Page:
Delinquency rates in the U.S. have now surpassed 10%, according to Lender Processing Services Inc.'s (LPS) January 2010 Mortgage Monitory report. Factoring in foreclosures in process, according to the data in LPS' database, the total non-current rate sits at 13.3%.
When extrapolated to reflect the entire mortgage industry, this rate indicates that more than 7.2 million mortgage loans are now behind on payments, LPS says. In addition, an estimated 1 million properties are now owned by banks. The January report is based on data collected as of Dec. 31, 2009.
Within the population of loans that were current as of year-end 2008, the percentage of ‘new’ serious delinquencies is 4.64% – higher than any other year analyzed for the same period. Of loans that were current as of Dec. 31, 2008, by December 2009 there were 2.3 million new loans that were considered seriously delinquent.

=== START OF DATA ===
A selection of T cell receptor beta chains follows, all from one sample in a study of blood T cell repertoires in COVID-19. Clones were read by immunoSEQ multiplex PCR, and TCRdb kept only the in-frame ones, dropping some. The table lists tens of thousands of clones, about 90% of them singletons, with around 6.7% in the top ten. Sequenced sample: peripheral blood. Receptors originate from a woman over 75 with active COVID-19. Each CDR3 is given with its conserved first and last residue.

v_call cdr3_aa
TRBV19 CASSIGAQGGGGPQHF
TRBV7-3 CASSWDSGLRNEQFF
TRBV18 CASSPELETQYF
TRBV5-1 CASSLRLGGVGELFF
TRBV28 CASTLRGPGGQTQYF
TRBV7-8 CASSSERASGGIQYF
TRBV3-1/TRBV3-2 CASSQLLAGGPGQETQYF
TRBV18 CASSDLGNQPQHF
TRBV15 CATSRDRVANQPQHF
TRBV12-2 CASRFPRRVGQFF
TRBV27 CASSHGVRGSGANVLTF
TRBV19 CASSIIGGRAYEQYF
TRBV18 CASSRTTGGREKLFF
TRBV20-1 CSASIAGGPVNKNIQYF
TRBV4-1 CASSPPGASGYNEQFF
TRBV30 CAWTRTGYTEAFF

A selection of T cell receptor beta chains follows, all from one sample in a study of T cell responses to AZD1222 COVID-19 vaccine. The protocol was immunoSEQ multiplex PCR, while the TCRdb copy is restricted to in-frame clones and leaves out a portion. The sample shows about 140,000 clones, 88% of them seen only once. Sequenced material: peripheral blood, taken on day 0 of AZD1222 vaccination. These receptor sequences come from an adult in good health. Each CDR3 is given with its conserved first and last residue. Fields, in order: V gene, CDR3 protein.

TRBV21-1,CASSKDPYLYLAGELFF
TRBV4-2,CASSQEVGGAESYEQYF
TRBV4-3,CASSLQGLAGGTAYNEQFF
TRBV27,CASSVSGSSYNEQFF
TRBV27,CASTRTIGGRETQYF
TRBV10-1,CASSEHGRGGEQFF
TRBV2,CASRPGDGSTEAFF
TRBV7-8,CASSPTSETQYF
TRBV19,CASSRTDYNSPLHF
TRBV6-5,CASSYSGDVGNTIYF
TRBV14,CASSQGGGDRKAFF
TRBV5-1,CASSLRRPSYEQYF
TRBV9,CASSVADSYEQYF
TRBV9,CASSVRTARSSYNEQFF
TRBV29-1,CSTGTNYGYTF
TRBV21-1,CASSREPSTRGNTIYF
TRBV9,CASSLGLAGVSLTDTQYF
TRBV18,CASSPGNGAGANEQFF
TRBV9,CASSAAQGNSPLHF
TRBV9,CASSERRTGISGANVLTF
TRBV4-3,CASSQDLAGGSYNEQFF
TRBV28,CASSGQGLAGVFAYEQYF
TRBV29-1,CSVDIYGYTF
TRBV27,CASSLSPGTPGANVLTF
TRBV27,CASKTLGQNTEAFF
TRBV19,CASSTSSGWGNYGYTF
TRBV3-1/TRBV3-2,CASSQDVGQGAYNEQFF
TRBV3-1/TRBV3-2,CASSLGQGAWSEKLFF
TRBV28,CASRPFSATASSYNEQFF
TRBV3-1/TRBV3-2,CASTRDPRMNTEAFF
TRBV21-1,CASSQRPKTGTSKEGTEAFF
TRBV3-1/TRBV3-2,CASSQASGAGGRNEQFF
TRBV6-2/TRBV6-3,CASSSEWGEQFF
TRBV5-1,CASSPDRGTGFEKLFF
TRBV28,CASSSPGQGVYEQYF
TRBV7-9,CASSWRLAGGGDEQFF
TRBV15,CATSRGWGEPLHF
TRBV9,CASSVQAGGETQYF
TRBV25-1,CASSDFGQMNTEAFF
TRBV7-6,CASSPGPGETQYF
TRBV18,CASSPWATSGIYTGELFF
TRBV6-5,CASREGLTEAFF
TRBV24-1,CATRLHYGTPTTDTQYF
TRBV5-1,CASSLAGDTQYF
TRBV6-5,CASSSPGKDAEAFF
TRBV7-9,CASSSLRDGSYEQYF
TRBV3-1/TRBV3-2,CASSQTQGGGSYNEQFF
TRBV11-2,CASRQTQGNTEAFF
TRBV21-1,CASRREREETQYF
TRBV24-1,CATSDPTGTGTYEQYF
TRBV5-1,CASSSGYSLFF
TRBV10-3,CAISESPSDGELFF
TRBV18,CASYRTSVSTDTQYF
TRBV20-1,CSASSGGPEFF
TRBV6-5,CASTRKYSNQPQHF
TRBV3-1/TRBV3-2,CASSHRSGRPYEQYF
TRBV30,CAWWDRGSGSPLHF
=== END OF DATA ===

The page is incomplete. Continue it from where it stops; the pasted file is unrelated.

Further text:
Prime loans, including agency, non-agency and jumbo, have experienced deterioration at a worse pace on a relative basis than subprime, Federal Housing Adminsitration and all loans as a whole. Within the prime loans category, loans with current unpaid principal balances between $417,000 and $600,000 have performed the worst.
The Mortgage Monitor report also indicates that 2009 vintage loans are performing better than loans from any of the prior five years and have been steadily improving as more origination months are added to the pool of loans. LPS attributes this improvement to more restrictive underwriting guidelines. The report also noted that liquidity is still not available where it is needed most.
SOURCE: Lender Processing Services Inc.